Classic Essays

Gromyko on Jewish Diplomats

1354306435_3NAHUM GOLDMANN, former head of the World Jewish Congress, is a maverick Jew, which means he often says things that do not fit into the monolithic Zionist propaganda line. It also means that he is more likely to speak the truth than the organization Jew who is always looking over his shoulder to see if Moshe Dayan, Senator Javits or the Rothschilds approve of his remarks. (ILLUSTRATION: Andrei Gromyko is still honored in today’s Russia. Here he is portrayed on a 2009 Russian postage stamp.)

Writing in the Jewish Sentinel (Sept. 28, 1978), Goldmann recounts an interesting interview with Soviet Foreign Minister Andrei Gromyko. “Before the war,” Goldmann asserts,

most Russian diplomats were Jews. A list of these representatives of the USSR is published every year. Recently it has only contained two or three Jewish names. I took the list to Gromyko and asked why his diplomatic machinery was Judenrein.

Gromyko replied:

Nahum Goldmann
Nahum Goldmann

That has nothing to do with anti-Semitism. With a few exceptions you won’t find any Ukrainians there either. Frankly, we are a closed society, not very democratic in the Western sense of the word. If we send a Jewish second secretary to the Russian embassy in Rio de Janeiro, for example, in his first week he’ll discover that he has a cousin in São Paulo, a week later that he has an uncle in Curitiba, and so on. We don’t like that; we don’t want our diplomats to have personal international relations. Well, the Jewish people is international. I am not saying that Jews are disloyal, but they have too many friends, relations and acquaintances for our liking. We take the same line with the Ukrainians, who have communities abroad.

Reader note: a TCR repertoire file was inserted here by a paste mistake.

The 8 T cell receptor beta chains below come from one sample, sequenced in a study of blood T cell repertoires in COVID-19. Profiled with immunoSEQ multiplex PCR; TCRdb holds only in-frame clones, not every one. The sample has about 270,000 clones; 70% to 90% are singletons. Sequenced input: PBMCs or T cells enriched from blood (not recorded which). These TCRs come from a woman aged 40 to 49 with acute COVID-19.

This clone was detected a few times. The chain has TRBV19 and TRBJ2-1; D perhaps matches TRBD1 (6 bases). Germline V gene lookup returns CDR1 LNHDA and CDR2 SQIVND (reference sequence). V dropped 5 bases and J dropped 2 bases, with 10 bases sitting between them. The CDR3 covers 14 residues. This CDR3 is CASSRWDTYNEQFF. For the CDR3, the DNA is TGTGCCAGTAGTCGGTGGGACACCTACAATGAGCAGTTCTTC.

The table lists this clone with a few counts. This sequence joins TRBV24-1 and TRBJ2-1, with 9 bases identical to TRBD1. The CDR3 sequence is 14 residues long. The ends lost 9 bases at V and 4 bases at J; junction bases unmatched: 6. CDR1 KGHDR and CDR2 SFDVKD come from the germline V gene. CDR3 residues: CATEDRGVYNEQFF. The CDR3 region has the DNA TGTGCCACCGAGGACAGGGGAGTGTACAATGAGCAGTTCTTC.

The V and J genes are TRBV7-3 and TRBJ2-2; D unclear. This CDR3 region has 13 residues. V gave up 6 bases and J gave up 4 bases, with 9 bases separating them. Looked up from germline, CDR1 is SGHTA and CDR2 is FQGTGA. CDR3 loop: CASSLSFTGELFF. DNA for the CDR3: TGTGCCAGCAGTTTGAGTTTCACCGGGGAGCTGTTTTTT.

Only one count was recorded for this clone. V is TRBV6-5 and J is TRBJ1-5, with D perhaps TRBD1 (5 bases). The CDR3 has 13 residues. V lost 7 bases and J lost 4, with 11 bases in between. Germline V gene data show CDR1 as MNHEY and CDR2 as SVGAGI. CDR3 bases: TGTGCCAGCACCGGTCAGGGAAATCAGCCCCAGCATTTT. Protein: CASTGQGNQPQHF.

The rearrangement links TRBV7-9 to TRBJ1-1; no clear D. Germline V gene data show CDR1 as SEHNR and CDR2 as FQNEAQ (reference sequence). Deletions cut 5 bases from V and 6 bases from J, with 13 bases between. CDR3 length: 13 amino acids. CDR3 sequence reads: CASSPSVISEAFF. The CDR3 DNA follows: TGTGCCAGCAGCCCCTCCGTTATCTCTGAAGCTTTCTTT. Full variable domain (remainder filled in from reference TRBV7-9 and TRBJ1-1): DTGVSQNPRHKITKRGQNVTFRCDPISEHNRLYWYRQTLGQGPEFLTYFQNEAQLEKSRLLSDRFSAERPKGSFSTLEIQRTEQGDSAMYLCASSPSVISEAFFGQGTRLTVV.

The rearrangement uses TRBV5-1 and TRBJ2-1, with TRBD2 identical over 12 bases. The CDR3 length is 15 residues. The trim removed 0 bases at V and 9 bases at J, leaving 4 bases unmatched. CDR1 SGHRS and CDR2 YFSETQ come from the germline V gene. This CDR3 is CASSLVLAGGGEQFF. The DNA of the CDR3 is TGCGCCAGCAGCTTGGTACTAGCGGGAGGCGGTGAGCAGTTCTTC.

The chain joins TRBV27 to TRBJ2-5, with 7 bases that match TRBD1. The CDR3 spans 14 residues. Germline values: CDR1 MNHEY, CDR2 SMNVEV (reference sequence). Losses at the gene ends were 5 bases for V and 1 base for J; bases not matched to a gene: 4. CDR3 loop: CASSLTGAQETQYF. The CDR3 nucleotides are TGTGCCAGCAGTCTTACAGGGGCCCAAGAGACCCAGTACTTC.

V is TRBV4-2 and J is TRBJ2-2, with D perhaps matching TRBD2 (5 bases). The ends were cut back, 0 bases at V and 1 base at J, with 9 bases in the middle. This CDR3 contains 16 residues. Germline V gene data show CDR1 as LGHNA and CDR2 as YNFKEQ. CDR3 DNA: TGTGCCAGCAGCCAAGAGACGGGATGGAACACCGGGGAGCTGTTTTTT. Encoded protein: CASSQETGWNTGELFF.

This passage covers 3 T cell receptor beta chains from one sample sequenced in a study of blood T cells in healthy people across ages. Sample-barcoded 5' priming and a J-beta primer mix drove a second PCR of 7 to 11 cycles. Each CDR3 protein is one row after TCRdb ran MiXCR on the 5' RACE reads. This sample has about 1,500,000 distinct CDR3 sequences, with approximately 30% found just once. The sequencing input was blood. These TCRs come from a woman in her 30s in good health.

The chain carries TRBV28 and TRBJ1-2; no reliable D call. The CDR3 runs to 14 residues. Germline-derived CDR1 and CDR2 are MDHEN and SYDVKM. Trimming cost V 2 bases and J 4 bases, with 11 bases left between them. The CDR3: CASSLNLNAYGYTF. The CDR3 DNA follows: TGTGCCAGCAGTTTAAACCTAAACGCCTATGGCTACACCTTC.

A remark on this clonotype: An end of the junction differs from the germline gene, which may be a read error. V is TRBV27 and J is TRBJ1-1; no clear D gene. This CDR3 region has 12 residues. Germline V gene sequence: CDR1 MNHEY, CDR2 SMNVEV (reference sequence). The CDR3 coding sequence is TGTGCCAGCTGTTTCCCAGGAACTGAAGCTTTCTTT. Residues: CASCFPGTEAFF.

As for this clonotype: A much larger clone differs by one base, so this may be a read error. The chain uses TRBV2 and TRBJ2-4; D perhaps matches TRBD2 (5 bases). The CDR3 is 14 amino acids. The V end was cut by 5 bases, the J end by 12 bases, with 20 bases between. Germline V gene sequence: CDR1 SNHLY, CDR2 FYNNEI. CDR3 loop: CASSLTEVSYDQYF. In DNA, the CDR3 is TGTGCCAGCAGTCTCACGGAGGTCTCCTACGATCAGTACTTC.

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Source: Instauration magazine, December 1978

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Anthony Collins
Anthony Collins
13 May, 2016 11:45 pm

Nahum Goldmann once described Jews as the most conservative and the most revolutionary of peoples. In other words, they are conservative for themselves and revolutionary for — or rather against — other peoples.